NEW YORK (AP) — The iPhone boosted struggling Sprint Nextel Corp. in the latest quarter, letting it beat AT&T and perhaps even Verizon in recruiting high-paying phone subscribers to the Sprint network.
Sprint started selling the iPhone in October, after AT&T and Verizon. To get it, it had to promise Apple that it would buy phones for $15.5 billion over four years — a big sum for a company in a precarious financial position — and analysts have noted that the phone could push Sprint over the edge, into bankruptcy.
But in the first quarter, the iPhone appeared to help Sprint recruit subscribers and get more money out of each one.
Sprint added a net 263,000 subscribers to the Sprint network on contract-based plans, which are the most lucrative. That was up just a smidgen from last year's figure in the same quarter, but it comes as AT&T and Verizon Wireless have seen big drops in new customers.
Excluding tablets, which earn lower fees, Verizon Wireless added a net of about 240,000 customers in the quarter, while AT&T added 7,000.
The Sprint figure includes some tablets, but the number is likely small, because unlike Verizon and AT&T, Sprint does not sell the iPad.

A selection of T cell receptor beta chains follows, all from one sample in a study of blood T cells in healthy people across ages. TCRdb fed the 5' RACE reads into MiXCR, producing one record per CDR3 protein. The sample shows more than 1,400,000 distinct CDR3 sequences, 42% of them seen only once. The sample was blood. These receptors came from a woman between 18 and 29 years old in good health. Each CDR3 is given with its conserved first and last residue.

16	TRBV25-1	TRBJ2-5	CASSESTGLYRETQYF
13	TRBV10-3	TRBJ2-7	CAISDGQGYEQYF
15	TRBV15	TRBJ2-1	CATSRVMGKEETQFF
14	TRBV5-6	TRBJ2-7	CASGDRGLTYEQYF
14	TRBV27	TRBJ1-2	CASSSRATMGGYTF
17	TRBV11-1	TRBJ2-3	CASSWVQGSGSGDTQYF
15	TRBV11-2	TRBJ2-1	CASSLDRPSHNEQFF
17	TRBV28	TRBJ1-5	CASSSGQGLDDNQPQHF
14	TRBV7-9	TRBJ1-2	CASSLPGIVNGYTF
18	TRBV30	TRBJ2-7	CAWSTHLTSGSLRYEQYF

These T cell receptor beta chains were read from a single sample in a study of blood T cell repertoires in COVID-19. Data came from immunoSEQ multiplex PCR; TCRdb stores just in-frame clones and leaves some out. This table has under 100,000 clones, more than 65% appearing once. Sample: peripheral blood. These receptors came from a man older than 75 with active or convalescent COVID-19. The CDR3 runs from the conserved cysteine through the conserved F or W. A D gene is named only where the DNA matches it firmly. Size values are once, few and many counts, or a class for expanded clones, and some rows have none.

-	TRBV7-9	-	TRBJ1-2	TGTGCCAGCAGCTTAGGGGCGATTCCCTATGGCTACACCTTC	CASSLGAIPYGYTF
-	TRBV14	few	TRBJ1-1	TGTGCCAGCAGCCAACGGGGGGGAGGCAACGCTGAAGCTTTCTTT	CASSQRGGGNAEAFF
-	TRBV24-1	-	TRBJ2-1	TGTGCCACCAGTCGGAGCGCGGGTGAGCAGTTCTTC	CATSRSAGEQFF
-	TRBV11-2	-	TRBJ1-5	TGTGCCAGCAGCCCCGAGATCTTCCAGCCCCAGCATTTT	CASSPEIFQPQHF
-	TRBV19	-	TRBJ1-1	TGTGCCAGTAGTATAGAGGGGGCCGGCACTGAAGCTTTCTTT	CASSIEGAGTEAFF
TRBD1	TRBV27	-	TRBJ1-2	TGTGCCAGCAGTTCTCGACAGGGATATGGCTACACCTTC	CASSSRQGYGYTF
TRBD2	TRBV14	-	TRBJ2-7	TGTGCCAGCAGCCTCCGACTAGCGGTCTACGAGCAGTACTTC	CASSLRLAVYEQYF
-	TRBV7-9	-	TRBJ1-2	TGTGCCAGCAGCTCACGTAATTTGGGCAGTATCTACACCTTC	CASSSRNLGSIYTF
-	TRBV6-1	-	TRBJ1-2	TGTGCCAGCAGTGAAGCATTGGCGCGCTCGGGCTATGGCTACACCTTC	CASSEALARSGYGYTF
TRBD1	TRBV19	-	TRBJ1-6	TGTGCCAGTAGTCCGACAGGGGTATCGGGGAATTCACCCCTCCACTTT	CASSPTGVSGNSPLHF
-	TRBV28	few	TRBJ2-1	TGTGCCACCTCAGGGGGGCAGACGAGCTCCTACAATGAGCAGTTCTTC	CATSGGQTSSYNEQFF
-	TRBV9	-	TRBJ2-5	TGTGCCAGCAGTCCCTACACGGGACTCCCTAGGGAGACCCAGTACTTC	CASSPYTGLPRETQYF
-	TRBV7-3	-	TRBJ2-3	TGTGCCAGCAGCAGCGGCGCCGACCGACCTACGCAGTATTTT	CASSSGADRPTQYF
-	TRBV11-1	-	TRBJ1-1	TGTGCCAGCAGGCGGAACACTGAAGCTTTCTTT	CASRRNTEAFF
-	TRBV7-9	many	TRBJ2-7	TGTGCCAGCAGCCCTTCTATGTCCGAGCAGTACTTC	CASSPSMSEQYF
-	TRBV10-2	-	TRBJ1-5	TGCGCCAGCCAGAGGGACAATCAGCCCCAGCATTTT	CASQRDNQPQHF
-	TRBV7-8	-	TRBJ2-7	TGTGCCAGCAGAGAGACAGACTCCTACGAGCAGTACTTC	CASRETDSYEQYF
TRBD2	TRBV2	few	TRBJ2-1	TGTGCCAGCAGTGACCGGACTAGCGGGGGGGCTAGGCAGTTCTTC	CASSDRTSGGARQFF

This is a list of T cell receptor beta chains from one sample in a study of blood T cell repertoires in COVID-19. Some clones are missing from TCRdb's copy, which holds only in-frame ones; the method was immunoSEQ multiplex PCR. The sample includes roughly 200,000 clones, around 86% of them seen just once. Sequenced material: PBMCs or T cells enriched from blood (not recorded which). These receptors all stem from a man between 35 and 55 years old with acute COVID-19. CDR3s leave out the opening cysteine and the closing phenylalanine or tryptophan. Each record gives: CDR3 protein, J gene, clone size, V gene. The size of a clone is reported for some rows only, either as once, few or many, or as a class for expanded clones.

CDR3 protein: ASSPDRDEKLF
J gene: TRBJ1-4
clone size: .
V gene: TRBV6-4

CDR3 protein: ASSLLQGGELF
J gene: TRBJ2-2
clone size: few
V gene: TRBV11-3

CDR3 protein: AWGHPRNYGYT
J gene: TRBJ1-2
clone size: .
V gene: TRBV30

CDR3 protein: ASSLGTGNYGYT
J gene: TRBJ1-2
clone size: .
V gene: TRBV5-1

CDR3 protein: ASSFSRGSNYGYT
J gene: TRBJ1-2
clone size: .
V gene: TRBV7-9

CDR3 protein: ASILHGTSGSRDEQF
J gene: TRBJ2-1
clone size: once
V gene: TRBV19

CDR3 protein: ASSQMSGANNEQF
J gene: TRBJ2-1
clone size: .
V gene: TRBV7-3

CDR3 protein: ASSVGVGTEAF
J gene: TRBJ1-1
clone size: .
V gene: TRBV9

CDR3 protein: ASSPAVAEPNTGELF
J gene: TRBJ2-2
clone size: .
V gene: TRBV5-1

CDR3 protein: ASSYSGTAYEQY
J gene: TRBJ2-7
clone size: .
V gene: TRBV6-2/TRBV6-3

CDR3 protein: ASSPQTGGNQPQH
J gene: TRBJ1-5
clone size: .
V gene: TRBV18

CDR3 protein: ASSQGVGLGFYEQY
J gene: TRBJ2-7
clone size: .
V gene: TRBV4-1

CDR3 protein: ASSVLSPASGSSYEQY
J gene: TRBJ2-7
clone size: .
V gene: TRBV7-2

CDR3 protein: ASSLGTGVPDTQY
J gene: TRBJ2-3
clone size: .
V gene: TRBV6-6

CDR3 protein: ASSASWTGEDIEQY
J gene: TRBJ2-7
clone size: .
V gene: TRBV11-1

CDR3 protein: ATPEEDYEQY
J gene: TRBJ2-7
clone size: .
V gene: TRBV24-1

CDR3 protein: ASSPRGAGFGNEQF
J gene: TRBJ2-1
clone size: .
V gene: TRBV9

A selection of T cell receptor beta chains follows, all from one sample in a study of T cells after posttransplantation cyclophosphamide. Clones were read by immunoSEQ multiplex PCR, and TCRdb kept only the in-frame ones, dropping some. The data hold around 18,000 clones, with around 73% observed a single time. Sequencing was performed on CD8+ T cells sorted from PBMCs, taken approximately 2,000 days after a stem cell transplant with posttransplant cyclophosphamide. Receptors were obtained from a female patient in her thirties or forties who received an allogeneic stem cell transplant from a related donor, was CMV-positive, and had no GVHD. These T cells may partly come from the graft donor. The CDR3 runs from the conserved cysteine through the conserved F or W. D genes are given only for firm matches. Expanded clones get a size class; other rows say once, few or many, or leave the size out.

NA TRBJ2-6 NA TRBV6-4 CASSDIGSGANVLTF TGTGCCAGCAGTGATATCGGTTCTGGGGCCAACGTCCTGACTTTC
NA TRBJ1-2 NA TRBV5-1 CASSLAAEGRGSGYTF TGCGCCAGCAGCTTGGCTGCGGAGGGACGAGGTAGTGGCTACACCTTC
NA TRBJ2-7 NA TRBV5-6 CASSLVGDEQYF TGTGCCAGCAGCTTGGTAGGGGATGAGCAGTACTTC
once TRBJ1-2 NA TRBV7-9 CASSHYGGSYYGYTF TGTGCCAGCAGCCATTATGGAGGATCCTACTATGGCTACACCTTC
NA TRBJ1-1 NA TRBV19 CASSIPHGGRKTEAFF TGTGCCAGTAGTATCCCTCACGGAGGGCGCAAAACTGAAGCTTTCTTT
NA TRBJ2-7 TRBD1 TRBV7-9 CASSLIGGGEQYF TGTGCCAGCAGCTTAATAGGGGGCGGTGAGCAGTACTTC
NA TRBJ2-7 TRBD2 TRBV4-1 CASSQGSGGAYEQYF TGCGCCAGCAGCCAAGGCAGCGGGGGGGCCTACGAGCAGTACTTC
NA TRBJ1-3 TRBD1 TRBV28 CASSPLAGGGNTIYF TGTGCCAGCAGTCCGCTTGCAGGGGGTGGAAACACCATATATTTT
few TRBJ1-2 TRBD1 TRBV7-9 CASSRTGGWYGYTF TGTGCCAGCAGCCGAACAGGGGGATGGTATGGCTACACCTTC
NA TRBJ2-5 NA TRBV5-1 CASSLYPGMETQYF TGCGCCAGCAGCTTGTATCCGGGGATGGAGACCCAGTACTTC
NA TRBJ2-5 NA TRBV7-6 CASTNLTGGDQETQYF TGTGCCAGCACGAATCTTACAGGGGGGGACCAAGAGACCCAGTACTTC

Sprint's data network is much slower than Verizon's or AT&T's, but it has been luring smartphone subscribers by offering unlimited data usage. AT&T and Verizon Wireless have stopped signing up new customers for unlimited data plans, and AT&T has started slowing down data usage severely once customers on its "unlimited data" plan hit certain usage limits.
On a call with analysts Wednesday, Hesse defended the iPhone, saying customer desire for the device and lower customer support costs justify the price.
"The evidence so far supports our decision to carry the phone," Hesse said.
Sprint activated 1.5 million iPhones in the quarter, down from 1.8 million in the fourth quarter.
Helped by a $10 per month surcharge on smartphones imposed last year, Sprint's wireless service revenue rose 7.4 percent from a year ago, compared to 7.7 percent at Verizon, which has had more time to sell the iPhone. At AT&T, the figure was 4.3 percent.
"Sprint posted easily the most impressive (quarter) in U.S. telecom," said Kevin Smithen, an analyst at Macquarie Securities.
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